Odeon Camden Town
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Odeon Theatres UK (Official)
Previously operated by: Gaumont-British-Picture Corp., Ltd., Rank Organisation
Architects: Daniel MacKay, William Edward Trent, William Sydney Trent
Functions: Movies (First Run)
Styles: Art Deco
Previous Names: Gaumont Palace, Gaumont, Kings Cinema, Regency Cinema
Located in the northwest London inner city suburb of Camden Town. The Gaumont Palace opened 25th January 1937 with Paul Robson in “Show Boat” and James Dunn in “The Two Fisted Gentleman” plus the GB Revels on stage. Built by the Gaumont British Theatres chain as a 2,742 seat, super luxury theatre with full stage facilities, the proscenium was 44 feet wide and the stage 31 feet deep. There were 12 dressing rooms for the artistes and a café/restaurant was provided for the convenience of patrons. The architects were William E. Trent, W. Sydney Trent and Daniel Mackay. The auditorium was wide and decorated with horizontal bands of colour on the walls under a stepped ceiling containing very pendulous light fittings. The screen opening had large backlit grilles with a metal meshwork in front. The Compton 4Manual/10Rank organ was opened by Terence Casey and was on a platform which emerged through an archway at the side of the stage rather than up through the pit.
Initially known as the Gaumont Palace, Regents Park, it was renamed Gaumont (dropping the Palace name and advertising itself in its actual location in Camden Town) very soon after opening. In 1961 it hosted a Top Rank Bingo Club on Sunday afternoons. It became an Odeon in 1964 ahead of alterations which created a bingo hall in the stalls with a new 1,198 seat cinema in the circle which opened in 1968. The Odeon closed in 1979, was reopened (reduced in size to 434 seats) as the Gate Cinema from 1980 to 1982. Re-opened again, restored to 1,000 seats as the Parkway Kings Cinema in 1983 with another screen being added in the former restaurant area, known as the Parkway Regency (90 seats). Both were closed in 1993 when the lease was terminated. Odeon took back the building and created a 5-screen multiplex in the space, opening on 11th July 1997 as the Odeon. The screens now seat; 403, 88, 226, 88 and 105. Bingo continues in the stalls area.
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Recent comments (view all 22 comments)
Just need a bit of clarification.
Was this the first cinema, when owned by ODEON, to get the new Fanatical About Film brand, or is that another cinema?
Side entrance (1937):
Anybody know how the building is split into different auditoria here? Specifically, if the circle is still one whole auditorium or if it has been split?
It has been split into (I think) four auditoria, with the 5th in the former Regency space.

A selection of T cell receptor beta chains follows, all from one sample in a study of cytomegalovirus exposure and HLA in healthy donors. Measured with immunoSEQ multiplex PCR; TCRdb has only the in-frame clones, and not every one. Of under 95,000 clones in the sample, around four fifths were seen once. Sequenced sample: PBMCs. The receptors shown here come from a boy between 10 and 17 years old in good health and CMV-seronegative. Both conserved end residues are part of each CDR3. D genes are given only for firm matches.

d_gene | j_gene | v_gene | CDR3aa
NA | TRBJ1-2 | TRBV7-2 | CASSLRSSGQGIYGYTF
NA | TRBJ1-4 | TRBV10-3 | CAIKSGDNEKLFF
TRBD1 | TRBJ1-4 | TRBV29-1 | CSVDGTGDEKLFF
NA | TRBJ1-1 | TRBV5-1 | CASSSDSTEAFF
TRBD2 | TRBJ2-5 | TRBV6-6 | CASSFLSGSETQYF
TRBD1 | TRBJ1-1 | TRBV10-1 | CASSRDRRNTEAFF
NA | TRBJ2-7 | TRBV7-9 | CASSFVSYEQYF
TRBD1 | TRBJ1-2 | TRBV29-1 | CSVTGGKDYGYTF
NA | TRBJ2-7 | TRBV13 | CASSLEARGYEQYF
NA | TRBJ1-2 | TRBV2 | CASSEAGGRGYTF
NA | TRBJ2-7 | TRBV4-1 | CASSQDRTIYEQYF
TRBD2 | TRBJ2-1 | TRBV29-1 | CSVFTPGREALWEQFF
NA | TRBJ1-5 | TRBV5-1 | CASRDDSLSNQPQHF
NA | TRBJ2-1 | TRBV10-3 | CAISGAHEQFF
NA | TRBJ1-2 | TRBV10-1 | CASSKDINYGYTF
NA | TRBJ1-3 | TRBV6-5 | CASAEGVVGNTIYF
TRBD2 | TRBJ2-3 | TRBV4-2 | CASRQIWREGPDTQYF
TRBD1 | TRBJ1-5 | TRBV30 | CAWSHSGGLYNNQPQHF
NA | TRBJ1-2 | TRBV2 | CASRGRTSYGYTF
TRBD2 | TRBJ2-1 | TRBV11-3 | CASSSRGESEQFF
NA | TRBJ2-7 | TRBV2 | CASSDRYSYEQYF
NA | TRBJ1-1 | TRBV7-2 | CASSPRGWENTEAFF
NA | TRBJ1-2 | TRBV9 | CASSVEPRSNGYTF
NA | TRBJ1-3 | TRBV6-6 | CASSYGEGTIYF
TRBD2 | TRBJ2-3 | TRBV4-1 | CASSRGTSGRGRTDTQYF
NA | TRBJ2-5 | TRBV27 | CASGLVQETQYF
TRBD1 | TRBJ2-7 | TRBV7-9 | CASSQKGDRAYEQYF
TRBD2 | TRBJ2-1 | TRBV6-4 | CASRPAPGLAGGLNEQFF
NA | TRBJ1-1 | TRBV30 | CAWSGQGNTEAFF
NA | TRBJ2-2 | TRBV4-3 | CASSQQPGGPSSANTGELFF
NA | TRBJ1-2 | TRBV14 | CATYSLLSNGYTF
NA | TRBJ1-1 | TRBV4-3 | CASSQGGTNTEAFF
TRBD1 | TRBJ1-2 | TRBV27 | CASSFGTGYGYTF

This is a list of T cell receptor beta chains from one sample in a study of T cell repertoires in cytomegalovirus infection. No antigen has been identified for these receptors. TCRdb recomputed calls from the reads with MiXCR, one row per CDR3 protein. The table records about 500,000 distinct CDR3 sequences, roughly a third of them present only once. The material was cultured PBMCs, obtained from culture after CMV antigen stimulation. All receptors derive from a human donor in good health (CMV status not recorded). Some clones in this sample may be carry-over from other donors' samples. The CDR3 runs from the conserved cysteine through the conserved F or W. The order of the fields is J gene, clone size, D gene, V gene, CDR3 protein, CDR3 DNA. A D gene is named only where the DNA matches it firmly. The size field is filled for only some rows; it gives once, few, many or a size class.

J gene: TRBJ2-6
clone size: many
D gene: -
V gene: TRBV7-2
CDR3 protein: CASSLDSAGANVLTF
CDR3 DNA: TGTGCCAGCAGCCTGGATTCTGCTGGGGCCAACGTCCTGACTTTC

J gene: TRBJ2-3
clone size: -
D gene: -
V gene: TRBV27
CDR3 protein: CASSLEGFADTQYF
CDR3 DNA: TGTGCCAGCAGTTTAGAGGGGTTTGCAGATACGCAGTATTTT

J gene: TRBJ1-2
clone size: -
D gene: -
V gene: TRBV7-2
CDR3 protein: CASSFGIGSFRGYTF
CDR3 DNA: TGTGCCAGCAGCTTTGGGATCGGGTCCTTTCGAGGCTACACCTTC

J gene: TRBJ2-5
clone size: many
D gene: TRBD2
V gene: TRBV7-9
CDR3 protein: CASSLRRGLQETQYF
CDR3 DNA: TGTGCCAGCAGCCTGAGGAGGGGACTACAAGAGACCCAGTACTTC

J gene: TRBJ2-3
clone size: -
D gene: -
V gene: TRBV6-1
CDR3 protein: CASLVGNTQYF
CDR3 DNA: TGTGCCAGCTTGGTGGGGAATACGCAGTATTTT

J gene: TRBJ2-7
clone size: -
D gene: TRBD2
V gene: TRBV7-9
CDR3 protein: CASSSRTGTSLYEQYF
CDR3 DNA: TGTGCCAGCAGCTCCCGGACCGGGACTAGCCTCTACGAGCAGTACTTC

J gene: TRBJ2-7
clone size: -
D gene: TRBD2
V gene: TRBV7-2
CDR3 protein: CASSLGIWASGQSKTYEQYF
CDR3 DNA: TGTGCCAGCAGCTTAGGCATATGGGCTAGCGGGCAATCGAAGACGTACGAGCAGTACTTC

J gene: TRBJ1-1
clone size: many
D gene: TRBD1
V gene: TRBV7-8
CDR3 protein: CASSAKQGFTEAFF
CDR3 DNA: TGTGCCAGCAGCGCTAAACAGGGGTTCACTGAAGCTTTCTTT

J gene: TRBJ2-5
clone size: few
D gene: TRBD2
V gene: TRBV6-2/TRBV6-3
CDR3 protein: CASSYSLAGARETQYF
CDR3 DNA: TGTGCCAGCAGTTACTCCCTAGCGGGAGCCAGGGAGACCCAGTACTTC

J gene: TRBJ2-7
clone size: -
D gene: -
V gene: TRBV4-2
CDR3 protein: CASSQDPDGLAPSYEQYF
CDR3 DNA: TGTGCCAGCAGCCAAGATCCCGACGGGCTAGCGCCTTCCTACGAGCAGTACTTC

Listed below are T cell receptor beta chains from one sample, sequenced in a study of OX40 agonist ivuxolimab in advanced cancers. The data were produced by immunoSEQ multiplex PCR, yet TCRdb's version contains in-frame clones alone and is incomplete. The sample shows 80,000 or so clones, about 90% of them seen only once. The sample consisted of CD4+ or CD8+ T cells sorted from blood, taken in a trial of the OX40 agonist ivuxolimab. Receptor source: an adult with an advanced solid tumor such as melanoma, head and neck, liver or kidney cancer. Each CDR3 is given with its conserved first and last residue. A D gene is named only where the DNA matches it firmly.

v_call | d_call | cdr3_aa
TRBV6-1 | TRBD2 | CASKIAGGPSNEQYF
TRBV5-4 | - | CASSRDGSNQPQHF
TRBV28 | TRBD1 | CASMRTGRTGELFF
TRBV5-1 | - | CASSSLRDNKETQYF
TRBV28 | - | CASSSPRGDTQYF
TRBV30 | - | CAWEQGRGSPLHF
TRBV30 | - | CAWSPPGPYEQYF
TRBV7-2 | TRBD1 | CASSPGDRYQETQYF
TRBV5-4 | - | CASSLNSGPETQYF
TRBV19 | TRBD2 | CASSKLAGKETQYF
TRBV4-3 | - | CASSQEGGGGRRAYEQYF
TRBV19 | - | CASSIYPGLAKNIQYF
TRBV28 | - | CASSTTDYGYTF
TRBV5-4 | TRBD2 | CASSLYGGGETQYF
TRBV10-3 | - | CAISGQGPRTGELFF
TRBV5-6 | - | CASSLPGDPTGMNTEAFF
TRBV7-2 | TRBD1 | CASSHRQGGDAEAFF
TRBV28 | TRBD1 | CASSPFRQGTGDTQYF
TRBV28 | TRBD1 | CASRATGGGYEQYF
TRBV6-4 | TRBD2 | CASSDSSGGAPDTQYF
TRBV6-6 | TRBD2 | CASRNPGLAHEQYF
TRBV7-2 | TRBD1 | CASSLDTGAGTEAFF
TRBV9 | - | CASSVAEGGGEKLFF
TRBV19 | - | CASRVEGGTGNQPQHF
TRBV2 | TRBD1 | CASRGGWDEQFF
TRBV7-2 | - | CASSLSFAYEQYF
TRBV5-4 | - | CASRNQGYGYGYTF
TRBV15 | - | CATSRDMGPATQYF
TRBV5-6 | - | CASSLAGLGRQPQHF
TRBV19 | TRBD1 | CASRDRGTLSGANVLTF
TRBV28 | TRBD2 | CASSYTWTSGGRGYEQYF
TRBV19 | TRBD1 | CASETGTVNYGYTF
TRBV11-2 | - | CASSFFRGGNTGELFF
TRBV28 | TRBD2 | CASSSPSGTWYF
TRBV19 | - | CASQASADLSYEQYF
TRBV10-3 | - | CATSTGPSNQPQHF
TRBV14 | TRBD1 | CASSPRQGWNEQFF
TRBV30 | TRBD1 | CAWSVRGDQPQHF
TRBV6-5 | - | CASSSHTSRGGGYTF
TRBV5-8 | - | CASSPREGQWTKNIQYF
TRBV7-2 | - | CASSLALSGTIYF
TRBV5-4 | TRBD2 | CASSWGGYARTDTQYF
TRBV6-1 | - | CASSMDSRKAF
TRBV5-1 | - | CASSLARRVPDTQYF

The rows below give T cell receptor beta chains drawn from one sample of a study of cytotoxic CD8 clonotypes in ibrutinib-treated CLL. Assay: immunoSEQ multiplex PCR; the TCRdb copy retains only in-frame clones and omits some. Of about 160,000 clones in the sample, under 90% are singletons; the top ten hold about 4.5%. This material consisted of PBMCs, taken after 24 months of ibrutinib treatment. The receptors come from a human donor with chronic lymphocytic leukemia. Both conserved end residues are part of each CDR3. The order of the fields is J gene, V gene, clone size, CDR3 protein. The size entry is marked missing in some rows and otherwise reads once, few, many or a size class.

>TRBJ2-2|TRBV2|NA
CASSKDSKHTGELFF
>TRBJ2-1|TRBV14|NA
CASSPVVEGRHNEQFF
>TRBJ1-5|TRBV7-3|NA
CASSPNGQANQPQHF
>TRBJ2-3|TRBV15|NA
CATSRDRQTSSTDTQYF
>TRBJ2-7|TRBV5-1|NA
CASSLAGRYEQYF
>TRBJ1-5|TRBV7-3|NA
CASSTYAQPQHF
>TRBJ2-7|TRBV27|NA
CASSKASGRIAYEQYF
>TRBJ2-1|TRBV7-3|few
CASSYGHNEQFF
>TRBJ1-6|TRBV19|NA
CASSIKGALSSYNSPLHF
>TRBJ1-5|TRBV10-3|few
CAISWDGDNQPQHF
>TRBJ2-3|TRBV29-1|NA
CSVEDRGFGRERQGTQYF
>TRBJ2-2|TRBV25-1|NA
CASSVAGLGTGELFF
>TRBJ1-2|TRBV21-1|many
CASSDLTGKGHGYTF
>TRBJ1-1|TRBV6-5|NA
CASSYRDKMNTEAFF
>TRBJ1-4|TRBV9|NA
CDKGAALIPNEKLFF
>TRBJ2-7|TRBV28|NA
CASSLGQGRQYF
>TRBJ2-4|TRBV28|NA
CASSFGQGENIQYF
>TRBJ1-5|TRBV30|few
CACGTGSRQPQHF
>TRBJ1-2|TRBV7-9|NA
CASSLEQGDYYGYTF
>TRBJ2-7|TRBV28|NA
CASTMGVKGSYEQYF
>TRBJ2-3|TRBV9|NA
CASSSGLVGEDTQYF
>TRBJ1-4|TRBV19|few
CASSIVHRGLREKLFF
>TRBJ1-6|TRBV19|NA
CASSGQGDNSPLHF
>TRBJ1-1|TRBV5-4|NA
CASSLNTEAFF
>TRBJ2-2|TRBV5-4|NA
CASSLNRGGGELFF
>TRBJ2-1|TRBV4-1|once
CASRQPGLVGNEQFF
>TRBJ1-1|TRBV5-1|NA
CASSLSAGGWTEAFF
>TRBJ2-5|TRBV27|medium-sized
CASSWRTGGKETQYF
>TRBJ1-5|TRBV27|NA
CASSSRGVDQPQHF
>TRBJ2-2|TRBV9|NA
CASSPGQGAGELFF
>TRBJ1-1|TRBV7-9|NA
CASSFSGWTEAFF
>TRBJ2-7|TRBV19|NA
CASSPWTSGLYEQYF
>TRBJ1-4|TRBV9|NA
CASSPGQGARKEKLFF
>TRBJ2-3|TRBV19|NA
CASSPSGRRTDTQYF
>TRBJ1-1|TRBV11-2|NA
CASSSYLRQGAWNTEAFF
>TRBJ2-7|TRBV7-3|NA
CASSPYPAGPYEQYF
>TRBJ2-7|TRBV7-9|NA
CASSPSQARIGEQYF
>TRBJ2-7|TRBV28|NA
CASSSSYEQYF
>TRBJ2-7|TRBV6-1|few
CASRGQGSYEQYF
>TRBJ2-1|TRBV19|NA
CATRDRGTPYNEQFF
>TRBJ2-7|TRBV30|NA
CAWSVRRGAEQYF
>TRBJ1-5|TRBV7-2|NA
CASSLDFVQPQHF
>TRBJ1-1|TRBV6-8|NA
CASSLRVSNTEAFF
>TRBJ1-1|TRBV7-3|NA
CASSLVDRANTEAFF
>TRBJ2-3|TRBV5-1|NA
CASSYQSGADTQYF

But isn’t one screen in a former projectionist’s training auditorium? Perhaps the circle was split into 3, plus the 2 others? I ask only because the few times I’ve been in there, the auditorium I was in looked – at least from side to side – like an original full circle, rather than a split.
You were sitting in the largest screen, an extension of the original balcony from the 1960s conversion.3 smaller screens have been carved out of the rear circle with the fifth screen in the former projectionists training area.
Cinefan, Yes, the rebranding first appeared when the Odeon, Camden Town reopened on 11th July 1997. The new signage, blue and silver livery, reappearance of neon outlining and mission statement: “FANATICAL ABOUT FILM”, created by design consultancy Wolff Olins, were all applied here and it gave the then owners, the Rank Group, the chance to inspect the treatment away from the glare of the West End. There were niggles about the vertical name sign where the two dimensional characters only read correctly when approached from one direction (later solved by being replaced with double-sided letter-bearing signs internally lit) but, on the whole, the designs were considered successful and, over the next few years, were applied – with variations – to every Odeon cinema except York. Ignorance and intransigence on the part of the City of York Council’s Planning Committee meant that, despite two modified submissions to “meet the Council half way”, the Company were not allowed to re-brand that cinema in anything like the new circuit scheme with the result that York Odeon was neither re-branded nor refurbished and closed in 2006. Three years later it reopened as a Reel cinema with standards of comfort and presentation inferior to that of the Odeon chain. The Planning Committee were adamant that the 1937 name sign was part of the building and therefore had to remain. The neon had ceased to work safely many years ago so the ODEON sign remains, rusting and broken – not to mention somewhat potentially confusing.
I know that some of the film Backbeat was filmed at the Odeon Camden Town (playing a cinema in Hamburg). The film came out in ‘94 but does anyone know if it was filmed before or after the cinema closed in '93.
In the early 60’s the Odeon Camden Town also housed the Rank Organisation projectionist training school. If I remember rightly the course lasted 3 weeks before an examination and programme run (no public) before being returned to your own cinema. The students were housed in a B&B in Chalk Farm and travelled daily.
Reopened as Odeon Camden town on July 11th, 1997. Grand opening ad posted.